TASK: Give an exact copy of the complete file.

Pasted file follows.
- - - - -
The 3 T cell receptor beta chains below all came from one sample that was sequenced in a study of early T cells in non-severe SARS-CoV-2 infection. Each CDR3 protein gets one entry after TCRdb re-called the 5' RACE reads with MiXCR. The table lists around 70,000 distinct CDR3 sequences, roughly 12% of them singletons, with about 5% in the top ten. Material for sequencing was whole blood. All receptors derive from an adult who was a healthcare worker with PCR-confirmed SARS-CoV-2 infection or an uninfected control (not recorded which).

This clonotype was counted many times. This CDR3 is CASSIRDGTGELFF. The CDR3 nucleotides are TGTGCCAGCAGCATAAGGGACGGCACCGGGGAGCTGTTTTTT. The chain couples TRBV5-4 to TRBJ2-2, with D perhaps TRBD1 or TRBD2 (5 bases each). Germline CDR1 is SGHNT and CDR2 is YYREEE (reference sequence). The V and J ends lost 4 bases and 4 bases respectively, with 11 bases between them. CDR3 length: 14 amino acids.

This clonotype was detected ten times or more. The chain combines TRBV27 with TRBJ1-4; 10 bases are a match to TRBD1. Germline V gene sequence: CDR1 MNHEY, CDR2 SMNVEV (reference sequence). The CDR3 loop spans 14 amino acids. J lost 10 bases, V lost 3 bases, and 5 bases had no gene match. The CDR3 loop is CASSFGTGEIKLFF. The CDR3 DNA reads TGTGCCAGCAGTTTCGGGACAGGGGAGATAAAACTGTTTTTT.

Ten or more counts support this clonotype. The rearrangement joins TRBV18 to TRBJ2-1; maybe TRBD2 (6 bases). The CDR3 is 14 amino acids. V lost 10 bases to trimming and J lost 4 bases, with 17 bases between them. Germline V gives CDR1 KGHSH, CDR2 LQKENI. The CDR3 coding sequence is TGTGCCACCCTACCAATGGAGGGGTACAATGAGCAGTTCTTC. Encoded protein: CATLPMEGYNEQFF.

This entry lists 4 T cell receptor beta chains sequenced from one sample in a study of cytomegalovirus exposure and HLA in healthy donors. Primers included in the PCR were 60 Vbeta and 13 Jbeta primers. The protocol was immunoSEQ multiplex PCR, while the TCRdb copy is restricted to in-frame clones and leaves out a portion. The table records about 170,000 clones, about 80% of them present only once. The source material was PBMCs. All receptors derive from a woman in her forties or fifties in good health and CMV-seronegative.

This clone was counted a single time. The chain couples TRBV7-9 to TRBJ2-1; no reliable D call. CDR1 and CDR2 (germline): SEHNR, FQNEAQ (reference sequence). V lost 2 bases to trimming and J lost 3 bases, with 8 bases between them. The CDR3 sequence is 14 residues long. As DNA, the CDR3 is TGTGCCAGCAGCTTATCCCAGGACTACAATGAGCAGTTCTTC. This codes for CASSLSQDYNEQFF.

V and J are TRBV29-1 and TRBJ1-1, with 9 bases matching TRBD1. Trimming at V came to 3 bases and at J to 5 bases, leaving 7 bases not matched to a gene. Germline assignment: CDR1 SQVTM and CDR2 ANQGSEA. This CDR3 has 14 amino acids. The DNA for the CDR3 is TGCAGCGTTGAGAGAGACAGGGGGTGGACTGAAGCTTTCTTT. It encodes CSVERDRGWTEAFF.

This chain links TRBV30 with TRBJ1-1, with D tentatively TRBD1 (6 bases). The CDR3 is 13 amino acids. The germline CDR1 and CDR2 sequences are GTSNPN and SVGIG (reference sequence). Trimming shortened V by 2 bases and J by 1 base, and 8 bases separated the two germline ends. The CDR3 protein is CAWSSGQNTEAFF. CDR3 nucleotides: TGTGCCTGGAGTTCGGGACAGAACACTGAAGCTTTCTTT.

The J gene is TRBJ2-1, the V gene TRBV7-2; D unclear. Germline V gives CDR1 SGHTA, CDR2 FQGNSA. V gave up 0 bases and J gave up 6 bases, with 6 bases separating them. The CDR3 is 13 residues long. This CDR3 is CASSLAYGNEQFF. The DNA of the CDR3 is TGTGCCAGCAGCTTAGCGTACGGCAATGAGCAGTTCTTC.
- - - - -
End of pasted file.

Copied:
The 3 T cell receptor beta chains below all came from one sample that was sequenced in a study of early T cells in non-severe SARS-CoV-2 infection. Each CDR3 protein gets one entry after TCRdb re-called the 5' RACE reads with MiXCR. The table lists around 70,000 distinct CDR3 sequences, roughly 12% of them singletons, with about 5% in the top ten. Material for sequencing was whole blood. All receptors derive from an adult who was a healthcare worker with PCR-confirmed SARS-CoV-2 infection or an uninfected control (not recorded which).

This clonotype was counted many times. This CDR3 is CASSIRDGTGELFF. The CDR3 nucleotides are TGTGCCAGCAGCATAAGGGACGGCACCGGGGAGCTGTTTTTT. The chain couples TRBV5-4 to TRBJ2-2, with D perhaps TRBD1 or TRBD2 (5 bases each). Germline CDR1 is SGHNT and CDR2 is YYREEE (reference sequence). The V and J ends lost 4 bases and 4 bases respectively, with 11 bases between them. CDR3 length: 14 amino acids.

This clonotype was detected ten times or more. The chain combines TRBV27 with TRBJ1-4; 10 bases are a match to TRBD1. Germline V gene sequence: CDR1 MNHEY, CDR2 SMNVEV (reference sequence). The CDR3 loop spans 14 amino acids. J lost 10 bases, V lost 3 bases, and 5 bases had no gene match. The CDR3 loop is CASSFGTGEIKLFF. The CDR3 DNA reads TGTGCCAGCAGTTTCGGGACAGGGGAGATAAAACTGTTTTTT.

Ten or more counts support this clonotype. The rearrangement joins TRBV18 to TRBJ2-1; maybe TRBD2 (6 bases). The CDR3 is 14 amino acids. V lost 10 bases to trimming and J lost 4 bases, with 17 bases between them. Germline V gives CDR1 KGHSH, CDR2 LQKENI. The CDR3 coding sequence is TGTGCCACCCTACCAATGGAGGGGTACAATGAGCAGTTCTTC. Encoded protein: CATLPMEGYNEQFF.

This entry lists 4 T cell receptor beta chains sequenced from one sample in a study of cytomegalovirus exposure and HLA in healthy donors. Primers included in the PCR were 60 Vbeta and 13 Jbeta primers. The protocol was immunoSEQ multiplex PCR, while the TCRdb copy is restricted to in-frame clones and leaves out a portion. The table records about 170,000 clones, about 80% of them present only once. The source material was PBMCs. All receptors derive from a woman in her forties or fifties in good health and CMV-seronegative.

This clone was counted a single time. The chain couples TRBV7-9 to TRBJ2-1; no reliable D call. CDR1 and CDR2 (germline): SEHNR, FQNEAQ (reference sequence). V lost 2 bases to trimming and J lost 3 bases, with 8 bases between them. The CDR3 sequence is 14 residues long. As DNA, the CDR3 is TGTGCCAGCAGCTTATCCCAGGACTACAATGAGCAGTTCTTC. This codes for CASSLSQDYNEQFF.

V and J are TRBV29-1 and TRBJ1-1, with 9 bases matching TRBD1. Trimming at V came to 3 bases and at J to 5 bases, leaving 7 bases not matched to a gene. Germline assignment: CDR1 SQVTM and CDR2 ANQGSEA. This CDR3 has 14 amino acids. The DNA for the CDR3 is TGCAGCGTTGAGAGAGACAGGGGGTGGACTGAAGCTTTCTTT. It encodes CSVERDRGWTEAFF.

This chain links TRBV30 with TRBJ1-1, with D tentatively TRBD1 (6 bases). The CDR3 is 13 amino acids. The germline CDR1 and CDR2 sequences are GTSNPN and SVGIG (reference sequence). Trimming shortened V by 2 bases and J by 1 base, and 8 bases separated the two germline ends. The CDR3 protein is CAWSSGQNTEAFF. CDR3 nucleotides: TGTGCCTGGAGTTCGGGACAGAACACTGAAGCTTTCTTT.

The J gene is TRBJ2-1, the V gene TRBV7-2; D unclear. Germline V gives CDR1 SGHTA, CDR2 FQGNSA. V gave up 0 bases and J gave up 6 bases, with 6 bases separating them. The CDR3 is 13 residues long. This CDR3 is CASSLAYGNEQFF. The DNA of the CDR3 is TGTGCCAGCAGCTTAGCGTACGGCAATGAGCAGTTCTTC.